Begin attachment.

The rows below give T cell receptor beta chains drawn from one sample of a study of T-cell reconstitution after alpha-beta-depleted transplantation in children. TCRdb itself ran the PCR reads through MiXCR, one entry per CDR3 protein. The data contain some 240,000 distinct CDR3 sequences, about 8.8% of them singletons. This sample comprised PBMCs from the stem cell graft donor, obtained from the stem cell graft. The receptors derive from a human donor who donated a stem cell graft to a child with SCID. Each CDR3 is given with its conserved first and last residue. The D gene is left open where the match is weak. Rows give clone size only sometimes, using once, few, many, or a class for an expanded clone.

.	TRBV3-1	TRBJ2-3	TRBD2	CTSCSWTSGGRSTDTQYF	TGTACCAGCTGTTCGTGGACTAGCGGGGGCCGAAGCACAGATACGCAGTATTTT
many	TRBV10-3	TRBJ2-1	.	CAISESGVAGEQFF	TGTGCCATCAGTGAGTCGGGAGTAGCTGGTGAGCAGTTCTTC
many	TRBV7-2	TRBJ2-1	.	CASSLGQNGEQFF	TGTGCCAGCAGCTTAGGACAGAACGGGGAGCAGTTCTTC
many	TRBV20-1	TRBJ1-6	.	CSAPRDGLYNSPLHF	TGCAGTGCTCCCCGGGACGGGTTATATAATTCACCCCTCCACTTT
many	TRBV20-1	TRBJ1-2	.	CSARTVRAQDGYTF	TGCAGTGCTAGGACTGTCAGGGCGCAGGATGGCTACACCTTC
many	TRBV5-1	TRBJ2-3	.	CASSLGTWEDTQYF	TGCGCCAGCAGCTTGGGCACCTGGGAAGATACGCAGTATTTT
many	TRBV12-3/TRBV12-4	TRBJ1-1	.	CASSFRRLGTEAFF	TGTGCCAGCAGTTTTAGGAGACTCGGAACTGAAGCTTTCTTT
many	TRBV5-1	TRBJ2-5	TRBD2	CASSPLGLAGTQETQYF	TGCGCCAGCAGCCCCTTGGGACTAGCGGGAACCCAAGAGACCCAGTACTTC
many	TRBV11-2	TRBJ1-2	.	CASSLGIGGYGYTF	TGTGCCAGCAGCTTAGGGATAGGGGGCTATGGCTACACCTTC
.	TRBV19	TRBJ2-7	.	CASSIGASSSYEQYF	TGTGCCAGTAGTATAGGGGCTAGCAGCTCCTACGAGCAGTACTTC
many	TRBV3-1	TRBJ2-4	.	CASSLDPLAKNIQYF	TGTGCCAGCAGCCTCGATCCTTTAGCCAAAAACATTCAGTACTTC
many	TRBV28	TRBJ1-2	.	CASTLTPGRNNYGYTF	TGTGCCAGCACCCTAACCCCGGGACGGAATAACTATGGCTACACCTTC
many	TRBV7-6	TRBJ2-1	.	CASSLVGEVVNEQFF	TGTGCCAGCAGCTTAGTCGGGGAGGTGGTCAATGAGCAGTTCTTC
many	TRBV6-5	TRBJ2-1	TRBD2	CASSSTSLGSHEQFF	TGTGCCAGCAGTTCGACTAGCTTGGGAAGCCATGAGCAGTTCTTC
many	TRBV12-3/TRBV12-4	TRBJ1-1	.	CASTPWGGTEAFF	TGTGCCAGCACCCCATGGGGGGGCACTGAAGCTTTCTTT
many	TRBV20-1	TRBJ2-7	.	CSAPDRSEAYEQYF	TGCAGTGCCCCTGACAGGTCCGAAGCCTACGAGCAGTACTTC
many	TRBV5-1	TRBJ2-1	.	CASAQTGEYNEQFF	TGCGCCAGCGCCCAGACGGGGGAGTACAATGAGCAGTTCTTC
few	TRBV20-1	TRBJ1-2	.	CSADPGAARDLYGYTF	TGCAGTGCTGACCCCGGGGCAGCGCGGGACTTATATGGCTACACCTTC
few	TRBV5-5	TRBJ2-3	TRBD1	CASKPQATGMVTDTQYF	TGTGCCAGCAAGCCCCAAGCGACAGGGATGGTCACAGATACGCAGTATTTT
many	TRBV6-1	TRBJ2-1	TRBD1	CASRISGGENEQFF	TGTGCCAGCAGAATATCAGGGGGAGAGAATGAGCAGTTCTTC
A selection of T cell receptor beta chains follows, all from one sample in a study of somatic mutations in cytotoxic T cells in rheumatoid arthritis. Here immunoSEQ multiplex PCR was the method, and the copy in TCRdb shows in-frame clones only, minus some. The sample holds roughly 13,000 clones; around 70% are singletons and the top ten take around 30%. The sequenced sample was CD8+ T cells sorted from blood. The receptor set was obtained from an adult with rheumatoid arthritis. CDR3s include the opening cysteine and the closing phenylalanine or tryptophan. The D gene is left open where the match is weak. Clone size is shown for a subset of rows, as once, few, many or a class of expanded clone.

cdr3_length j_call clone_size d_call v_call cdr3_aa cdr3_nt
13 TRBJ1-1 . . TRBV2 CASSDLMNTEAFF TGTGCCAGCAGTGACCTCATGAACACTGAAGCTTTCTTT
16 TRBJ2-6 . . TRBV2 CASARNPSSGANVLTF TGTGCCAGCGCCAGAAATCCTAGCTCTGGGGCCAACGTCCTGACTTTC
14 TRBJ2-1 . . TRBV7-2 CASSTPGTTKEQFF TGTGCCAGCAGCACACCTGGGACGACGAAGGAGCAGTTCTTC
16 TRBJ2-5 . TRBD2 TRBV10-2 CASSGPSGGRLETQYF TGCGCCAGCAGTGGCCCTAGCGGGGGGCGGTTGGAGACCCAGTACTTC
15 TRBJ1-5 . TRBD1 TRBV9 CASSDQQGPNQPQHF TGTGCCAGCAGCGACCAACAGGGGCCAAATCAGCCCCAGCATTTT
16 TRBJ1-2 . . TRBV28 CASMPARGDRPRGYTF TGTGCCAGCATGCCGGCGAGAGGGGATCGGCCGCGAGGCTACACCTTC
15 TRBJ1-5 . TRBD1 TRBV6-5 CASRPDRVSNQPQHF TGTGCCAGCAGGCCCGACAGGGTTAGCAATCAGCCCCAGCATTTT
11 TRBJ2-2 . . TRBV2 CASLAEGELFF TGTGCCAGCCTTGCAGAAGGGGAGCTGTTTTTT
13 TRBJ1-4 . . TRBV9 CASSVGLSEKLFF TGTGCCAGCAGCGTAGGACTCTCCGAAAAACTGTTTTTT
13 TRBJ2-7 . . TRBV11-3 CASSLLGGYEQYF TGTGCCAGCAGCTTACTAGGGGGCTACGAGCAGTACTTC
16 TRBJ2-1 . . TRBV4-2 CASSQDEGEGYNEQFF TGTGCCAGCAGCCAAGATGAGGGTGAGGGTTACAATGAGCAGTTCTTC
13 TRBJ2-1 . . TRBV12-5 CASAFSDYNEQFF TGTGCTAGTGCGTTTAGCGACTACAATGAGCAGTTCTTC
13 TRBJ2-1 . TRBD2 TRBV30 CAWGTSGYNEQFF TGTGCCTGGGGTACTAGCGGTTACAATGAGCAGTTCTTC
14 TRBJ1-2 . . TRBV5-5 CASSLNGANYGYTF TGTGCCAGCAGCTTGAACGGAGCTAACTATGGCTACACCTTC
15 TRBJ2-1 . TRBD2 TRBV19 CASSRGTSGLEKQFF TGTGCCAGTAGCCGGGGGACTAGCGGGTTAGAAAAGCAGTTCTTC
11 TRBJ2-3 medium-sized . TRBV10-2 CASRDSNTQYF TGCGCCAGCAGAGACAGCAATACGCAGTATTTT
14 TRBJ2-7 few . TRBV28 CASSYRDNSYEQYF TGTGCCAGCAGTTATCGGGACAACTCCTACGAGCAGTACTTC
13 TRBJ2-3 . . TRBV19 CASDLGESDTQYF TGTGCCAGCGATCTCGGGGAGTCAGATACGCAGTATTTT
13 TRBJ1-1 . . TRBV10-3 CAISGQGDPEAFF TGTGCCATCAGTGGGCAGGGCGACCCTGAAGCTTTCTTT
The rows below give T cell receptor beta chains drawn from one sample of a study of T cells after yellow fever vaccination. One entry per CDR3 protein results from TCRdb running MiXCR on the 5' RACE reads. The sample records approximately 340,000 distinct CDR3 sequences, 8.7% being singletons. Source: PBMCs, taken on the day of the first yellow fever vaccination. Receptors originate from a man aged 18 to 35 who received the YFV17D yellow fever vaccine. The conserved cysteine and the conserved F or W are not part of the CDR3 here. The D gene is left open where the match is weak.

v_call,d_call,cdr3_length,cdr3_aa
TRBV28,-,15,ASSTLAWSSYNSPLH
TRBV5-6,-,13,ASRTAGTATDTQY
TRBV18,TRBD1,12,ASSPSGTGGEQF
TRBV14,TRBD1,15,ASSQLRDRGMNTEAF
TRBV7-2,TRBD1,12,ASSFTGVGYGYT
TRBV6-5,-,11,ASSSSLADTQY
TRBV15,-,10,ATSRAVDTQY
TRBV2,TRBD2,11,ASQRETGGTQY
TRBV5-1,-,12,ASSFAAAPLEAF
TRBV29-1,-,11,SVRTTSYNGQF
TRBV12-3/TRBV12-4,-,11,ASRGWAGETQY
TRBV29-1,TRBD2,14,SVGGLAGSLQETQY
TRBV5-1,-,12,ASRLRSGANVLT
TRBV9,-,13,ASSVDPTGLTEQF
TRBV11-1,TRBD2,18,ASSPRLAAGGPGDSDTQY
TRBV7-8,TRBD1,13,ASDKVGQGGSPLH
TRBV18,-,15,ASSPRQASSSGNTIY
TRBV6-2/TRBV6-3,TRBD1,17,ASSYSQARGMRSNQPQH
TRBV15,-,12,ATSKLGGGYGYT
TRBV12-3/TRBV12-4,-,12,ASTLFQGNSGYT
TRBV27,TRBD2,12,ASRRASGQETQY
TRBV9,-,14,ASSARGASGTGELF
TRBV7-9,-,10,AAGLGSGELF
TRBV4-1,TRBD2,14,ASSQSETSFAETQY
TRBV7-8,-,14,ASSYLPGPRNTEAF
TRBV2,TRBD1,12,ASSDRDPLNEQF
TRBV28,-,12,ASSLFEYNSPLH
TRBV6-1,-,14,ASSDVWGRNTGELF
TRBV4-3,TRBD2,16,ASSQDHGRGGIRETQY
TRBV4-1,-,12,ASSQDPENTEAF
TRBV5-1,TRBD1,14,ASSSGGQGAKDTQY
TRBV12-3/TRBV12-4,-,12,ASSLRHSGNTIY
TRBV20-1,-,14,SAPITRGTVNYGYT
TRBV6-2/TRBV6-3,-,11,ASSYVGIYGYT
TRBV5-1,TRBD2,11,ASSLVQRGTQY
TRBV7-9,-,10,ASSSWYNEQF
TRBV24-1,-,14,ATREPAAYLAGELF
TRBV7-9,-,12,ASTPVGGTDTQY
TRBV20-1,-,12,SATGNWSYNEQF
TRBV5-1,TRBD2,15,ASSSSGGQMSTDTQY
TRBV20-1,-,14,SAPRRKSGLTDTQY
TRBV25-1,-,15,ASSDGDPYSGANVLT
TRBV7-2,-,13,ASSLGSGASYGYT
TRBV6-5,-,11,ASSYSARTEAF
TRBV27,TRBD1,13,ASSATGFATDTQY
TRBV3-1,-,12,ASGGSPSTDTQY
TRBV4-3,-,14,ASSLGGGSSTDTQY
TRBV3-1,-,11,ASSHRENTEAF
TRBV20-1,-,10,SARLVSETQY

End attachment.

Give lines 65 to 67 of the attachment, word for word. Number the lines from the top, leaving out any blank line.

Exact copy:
TRBV27,TRBD2,12,ASRRASGQETQY
TRBV9,-,14,ASSARGASGTGELF
TRBV7-9,-,10,AAGLGSGELF